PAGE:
In this abridged extract from our new e-book, The Professor’s Guide to Agile Teaching, we look at a pair of professors who broke down and rebuilt the way they were teaching and changed their classes for the better.
Biology Lecturer, University of Pittsburgh
Candice Damiani could have kept teaching the same old way. Instead, she tore her course apart to make learning more effective.
She and her colleagues teach Foundations of Biology 1 and 2 in the Department of Biological Sciences, and they knew it was time for a teardown. “Our expectation is that once students have taken Foundations 1, they’ll arrive at Foundations 2 with the same basic knowledge and skill set,” Damiani explains. “The fact is, they’re not. So we had to find a way to change the series so that the learning takes hold early and stays with them through the series.”
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“We took a one-day break in the fall and mapped out all the content we cover, but we categorized that content based upon the quantitative skills that students need to learn.” Those skills fell into five basic categories, including population genetics, DNA replication and species diversity.
The content didn’t change much as a result, but the focus on skills brought a fresh perspective on the connections within the material. It also helped establish a common vision among all the faculty involved in teaching both courses. That’s not to say there wasn’t any heavy lifting: Damiani had to analyze everything she was presenting and ask why she was teaching the material, and whether or not it truly benefited skills development.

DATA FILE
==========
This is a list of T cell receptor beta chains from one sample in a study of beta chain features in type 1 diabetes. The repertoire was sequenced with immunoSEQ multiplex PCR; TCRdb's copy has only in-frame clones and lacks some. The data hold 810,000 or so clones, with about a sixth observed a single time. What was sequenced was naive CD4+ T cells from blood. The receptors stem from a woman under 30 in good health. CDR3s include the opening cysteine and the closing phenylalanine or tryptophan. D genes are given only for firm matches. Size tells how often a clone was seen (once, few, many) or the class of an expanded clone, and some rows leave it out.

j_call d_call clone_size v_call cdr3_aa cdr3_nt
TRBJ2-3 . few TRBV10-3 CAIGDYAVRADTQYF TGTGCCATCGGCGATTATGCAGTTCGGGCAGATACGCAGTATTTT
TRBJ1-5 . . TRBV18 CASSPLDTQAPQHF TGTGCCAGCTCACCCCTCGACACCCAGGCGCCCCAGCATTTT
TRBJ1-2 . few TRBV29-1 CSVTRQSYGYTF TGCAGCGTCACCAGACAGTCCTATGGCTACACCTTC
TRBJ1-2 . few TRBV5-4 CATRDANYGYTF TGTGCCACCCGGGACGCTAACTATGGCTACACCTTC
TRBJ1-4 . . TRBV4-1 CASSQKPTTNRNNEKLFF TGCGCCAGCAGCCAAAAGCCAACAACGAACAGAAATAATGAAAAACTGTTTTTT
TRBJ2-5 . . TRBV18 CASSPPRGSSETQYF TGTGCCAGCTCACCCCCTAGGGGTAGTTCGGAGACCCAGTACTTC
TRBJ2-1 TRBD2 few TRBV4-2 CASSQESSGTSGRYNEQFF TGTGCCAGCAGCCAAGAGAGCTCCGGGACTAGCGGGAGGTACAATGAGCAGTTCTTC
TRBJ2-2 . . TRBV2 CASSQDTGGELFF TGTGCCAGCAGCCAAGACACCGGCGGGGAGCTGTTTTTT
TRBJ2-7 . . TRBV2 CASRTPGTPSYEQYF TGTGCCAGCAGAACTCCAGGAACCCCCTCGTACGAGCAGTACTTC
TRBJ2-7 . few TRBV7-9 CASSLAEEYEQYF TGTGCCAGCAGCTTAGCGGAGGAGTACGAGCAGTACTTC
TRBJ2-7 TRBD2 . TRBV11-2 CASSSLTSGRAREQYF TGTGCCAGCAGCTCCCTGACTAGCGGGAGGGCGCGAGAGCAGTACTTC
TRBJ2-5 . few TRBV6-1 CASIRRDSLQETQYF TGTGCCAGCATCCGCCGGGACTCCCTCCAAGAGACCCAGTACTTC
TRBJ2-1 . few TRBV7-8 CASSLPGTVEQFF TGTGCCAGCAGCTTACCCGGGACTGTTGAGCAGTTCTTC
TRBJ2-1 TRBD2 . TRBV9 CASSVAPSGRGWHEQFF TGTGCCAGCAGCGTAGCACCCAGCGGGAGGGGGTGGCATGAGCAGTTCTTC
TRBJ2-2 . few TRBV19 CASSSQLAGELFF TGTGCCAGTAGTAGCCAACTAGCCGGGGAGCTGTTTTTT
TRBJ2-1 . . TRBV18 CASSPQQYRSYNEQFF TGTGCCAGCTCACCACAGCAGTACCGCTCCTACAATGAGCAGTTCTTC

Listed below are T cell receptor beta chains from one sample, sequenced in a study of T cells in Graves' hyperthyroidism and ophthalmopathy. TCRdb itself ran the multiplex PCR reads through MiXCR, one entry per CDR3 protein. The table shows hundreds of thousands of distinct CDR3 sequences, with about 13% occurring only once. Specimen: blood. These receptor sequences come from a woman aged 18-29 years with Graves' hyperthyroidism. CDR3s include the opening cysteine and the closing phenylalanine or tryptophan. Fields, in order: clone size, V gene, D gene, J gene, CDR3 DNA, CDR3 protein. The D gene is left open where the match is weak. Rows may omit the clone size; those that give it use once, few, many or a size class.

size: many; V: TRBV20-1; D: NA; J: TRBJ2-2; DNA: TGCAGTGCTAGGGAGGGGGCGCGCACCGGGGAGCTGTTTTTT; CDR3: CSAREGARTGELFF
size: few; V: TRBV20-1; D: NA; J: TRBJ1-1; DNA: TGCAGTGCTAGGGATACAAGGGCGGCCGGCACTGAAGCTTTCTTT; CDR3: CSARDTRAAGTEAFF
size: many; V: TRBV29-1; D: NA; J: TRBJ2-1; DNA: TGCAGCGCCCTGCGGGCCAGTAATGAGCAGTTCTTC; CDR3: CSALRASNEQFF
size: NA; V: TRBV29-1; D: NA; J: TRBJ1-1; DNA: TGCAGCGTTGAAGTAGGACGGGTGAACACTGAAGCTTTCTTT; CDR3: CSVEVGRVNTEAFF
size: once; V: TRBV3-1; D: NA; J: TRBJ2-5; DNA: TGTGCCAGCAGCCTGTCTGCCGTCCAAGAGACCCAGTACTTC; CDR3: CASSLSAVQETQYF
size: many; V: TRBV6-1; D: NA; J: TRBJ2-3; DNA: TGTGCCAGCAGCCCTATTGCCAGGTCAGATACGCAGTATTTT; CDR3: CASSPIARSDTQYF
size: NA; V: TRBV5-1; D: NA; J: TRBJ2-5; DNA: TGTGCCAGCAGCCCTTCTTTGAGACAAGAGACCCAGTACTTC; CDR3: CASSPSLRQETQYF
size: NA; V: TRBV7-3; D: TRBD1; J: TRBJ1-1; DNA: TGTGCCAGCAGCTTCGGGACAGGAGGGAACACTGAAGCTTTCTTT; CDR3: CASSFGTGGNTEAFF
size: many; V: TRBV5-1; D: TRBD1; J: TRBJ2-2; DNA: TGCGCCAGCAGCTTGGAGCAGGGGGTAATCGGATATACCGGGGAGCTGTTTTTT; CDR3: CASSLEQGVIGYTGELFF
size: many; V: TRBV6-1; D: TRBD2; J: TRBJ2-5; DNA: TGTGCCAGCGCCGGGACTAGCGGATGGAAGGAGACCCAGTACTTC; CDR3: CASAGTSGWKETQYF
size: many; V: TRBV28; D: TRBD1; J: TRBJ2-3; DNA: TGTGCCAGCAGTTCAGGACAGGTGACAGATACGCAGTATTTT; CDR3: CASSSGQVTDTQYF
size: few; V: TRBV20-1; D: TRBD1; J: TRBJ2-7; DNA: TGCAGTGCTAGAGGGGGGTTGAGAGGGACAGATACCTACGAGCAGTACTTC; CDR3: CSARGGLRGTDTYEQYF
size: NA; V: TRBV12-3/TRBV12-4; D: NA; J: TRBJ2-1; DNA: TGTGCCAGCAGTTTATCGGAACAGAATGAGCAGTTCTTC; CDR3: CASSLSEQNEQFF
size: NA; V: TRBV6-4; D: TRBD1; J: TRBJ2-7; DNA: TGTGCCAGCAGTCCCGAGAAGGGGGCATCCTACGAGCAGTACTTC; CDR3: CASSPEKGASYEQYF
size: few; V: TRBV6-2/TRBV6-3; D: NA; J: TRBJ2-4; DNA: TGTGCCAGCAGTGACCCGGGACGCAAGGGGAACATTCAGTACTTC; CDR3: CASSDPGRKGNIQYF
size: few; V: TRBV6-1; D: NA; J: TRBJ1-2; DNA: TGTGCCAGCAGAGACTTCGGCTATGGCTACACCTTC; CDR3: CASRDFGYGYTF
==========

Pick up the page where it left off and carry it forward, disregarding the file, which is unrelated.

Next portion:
“But once the upfront work is done, it’s done,” she says. “We don’t focus on content anymore. We create skills.” Damiani and her colleagues are already starting to see improvement from students in Foundations 2 as a result.
Professor of Chemistry, Augustana College
While student success is always a driving motivation behind large-scale course transformations, the change can also be a tremendous boost for faculty. This particular realization hit Greg Domski, a professor of chemistry at Augustana College in Rock Island, IL, shortly after he received the news that he’d been tenured—which, in his case, arrived at the tender age of 32—and it precipitated an existential crisis. “I started to wonder, ‘How am I going to stay fresh and excited and get out of bed every morning for the next 35 years?’”
The question was compounded by the fact that his course—general and organic chemistry for freshmen and sophomores—doesn’t lend itself well to redesign. “The information is largely canonical, set in stone,” he says.
Domski decided that, if he was going to teach in these classrooms for three decades or more, he’d design them based on what he liked most. “What I enjoy is when students come into my office and we talk, or the evening help sessions with small groups, when I can see the mistakes they’re making and push them a little bit.”
Domski ended up flipping his classroom, recording his lectures, supplementing them with his slide presentations, and assigning them as student homework. The change freed him and his students up to spend class time doing active problem-solving and group work. Today he wanders the room and helps students grapple with the day’s material; if
he notices that a particular misconception is common, he’ll pause proceedings to lecture about it.
It’s made him a happier professor, precisely because he feels he’s forging stronger relationships with students. “The benefit of having a PhD-level chemist in the room is not to talk at you,” he says. “It’s to help you solve the problems and help you learn the material in a deep way. That’s how I spend my class time now.”
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